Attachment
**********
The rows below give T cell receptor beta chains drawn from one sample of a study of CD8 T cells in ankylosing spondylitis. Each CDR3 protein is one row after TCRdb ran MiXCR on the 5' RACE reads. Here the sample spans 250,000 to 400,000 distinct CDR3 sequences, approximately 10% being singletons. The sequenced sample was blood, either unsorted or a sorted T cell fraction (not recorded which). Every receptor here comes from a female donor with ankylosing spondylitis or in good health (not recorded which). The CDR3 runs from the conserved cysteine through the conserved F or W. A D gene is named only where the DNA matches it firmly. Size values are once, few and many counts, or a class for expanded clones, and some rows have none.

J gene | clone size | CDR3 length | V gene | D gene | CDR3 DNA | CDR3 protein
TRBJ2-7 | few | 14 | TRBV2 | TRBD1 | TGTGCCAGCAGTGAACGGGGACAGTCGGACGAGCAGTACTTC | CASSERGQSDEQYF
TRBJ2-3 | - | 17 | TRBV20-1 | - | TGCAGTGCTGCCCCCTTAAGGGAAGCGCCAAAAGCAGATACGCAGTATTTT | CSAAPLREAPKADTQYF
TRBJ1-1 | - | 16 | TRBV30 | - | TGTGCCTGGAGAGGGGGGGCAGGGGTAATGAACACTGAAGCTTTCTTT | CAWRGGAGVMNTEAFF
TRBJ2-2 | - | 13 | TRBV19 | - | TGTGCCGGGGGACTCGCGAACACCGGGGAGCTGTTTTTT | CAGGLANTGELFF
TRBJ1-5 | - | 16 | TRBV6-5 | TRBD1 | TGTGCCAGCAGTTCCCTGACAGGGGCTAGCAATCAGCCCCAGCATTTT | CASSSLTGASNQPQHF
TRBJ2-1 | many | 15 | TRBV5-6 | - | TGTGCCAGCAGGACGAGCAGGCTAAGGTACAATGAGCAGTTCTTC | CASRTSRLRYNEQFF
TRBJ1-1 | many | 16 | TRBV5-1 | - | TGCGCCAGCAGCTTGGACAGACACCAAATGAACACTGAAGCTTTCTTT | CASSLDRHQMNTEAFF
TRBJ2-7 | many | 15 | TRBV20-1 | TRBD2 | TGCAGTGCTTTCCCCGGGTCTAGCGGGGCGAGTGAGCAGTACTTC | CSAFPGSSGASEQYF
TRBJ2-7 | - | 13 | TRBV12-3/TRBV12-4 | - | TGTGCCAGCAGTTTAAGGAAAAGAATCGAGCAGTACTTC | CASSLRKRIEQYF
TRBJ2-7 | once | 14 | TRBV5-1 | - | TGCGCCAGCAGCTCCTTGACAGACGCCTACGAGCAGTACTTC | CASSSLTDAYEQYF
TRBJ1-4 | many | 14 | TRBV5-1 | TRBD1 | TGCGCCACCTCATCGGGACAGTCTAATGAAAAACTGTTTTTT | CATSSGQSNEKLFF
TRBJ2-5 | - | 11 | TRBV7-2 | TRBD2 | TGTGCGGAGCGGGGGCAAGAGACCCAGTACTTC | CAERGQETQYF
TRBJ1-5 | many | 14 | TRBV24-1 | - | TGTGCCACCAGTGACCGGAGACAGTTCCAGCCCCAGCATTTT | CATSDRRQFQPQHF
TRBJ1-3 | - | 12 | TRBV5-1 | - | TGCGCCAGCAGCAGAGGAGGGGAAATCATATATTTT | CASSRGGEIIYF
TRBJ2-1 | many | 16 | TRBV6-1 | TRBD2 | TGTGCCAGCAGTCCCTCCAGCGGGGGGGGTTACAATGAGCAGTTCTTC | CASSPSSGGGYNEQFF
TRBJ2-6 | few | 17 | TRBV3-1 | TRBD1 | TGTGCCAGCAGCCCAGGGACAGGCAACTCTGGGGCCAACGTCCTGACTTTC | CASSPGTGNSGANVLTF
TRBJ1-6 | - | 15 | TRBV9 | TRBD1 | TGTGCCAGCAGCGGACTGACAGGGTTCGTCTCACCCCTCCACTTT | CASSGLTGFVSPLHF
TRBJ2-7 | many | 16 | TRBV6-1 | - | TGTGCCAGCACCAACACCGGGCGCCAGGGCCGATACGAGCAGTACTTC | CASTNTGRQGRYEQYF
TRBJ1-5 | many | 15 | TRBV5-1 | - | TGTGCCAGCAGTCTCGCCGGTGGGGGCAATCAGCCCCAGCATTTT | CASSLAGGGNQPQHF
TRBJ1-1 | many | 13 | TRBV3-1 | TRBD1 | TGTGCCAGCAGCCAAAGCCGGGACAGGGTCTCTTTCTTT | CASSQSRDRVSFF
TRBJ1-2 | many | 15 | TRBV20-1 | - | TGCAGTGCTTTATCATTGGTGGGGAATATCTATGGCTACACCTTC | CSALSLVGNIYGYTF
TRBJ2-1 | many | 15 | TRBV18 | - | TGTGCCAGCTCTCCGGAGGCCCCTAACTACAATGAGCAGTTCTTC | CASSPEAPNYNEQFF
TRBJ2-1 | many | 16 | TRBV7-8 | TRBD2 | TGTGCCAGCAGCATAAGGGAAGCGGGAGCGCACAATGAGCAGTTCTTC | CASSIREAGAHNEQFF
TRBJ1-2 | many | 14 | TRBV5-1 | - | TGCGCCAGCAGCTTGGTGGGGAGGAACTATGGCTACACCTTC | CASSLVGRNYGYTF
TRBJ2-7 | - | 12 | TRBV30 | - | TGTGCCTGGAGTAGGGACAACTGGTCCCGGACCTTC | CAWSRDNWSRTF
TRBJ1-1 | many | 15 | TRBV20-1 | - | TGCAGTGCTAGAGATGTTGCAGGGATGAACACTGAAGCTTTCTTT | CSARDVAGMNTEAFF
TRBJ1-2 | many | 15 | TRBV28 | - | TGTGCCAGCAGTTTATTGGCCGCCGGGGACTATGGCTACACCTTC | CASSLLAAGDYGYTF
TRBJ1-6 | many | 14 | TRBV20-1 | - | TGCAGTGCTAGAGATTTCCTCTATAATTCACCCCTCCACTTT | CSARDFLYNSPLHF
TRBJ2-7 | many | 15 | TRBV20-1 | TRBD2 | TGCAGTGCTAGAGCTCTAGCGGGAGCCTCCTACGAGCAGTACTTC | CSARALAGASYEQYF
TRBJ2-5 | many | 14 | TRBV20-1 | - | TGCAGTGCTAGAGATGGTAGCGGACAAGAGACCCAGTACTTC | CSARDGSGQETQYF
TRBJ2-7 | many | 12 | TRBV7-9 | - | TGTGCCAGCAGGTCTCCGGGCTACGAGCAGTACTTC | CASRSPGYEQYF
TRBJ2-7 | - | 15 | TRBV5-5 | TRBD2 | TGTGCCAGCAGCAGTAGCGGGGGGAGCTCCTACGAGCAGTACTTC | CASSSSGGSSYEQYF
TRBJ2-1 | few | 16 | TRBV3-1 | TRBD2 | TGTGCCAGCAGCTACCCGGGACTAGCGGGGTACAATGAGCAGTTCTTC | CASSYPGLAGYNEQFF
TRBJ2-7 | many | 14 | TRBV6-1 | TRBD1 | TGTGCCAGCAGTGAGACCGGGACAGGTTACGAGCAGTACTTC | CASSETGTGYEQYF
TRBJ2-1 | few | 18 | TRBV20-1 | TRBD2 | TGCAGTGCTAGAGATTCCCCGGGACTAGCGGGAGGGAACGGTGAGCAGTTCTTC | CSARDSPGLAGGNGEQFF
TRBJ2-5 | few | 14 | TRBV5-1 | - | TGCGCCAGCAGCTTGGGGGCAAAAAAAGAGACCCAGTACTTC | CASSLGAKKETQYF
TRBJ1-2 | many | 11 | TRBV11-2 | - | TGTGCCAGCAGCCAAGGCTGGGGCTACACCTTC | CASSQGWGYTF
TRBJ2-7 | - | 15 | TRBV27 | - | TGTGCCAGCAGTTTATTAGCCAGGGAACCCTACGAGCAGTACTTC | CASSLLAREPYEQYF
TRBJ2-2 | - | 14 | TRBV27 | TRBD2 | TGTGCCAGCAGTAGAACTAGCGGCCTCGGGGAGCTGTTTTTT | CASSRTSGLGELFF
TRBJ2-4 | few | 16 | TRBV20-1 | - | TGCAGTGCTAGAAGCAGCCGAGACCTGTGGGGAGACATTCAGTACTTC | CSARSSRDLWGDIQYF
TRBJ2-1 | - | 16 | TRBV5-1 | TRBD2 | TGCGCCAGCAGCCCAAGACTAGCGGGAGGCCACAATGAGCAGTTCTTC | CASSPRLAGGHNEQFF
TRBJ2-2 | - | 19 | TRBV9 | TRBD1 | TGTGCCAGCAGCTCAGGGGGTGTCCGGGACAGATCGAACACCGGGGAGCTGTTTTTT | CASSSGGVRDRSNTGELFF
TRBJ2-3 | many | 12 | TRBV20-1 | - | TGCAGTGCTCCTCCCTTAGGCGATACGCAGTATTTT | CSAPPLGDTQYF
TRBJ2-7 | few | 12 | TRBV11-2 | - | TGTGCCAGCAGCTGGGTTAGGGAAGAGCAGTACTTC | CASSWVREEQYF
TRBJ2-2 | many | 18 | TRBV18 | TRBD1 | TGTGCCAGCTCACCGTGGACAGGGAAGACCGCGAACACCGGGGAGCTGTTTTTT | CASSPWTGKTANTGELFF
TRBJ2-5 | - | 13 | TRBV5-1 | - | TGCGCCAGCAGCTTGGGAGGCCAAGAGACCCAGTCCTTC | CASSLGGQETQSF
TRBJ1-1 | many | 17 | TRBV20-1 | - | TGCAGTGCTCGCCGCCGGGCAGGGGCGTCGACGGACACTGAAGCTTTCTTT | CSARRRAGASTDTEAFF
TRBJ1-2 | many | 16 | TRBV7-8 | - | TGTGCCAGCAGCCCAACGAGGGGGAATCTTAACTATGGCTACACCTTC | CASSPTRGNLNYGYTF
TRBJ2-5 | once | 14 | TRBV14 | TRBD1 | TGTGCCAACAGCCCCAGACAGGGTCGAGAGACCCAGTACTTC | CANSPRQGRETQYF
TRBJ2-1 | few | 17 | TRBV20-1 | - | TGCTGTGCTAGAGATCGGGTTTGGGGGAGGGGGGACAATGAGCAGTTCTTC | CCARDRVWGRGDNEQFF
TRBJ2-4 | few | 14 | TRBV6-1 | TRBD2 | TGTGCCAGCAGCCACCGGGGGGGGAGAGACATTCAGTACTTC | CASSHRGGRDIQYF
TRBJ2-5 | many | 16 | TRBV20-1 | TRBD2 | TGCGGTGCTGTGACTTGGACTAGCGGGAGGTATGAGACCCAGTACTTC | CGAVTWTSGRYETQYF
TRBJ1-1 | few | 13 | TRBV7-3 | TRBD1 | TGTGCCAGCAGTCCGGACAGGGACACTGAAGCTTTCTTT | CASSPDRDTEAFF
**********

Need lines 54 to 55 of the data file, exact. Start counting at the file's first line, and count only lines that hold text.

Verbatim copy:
TRBJ2-5 | many | 16 | TRBV20-1 | TRBD2 | TGCGGTGCTGTGACTTGGACTAGCGGGAGGTATGAGACCCAGTACTTC | CGAVTWTSGRYETQYF
TRBJ1-1 | few | 13 | TRBV7-3 | TRBD1 | TGTGCCAGCAGTCCGGACAGGGACACTGAAGCTTTCTTT | CASSPDRDTEAFF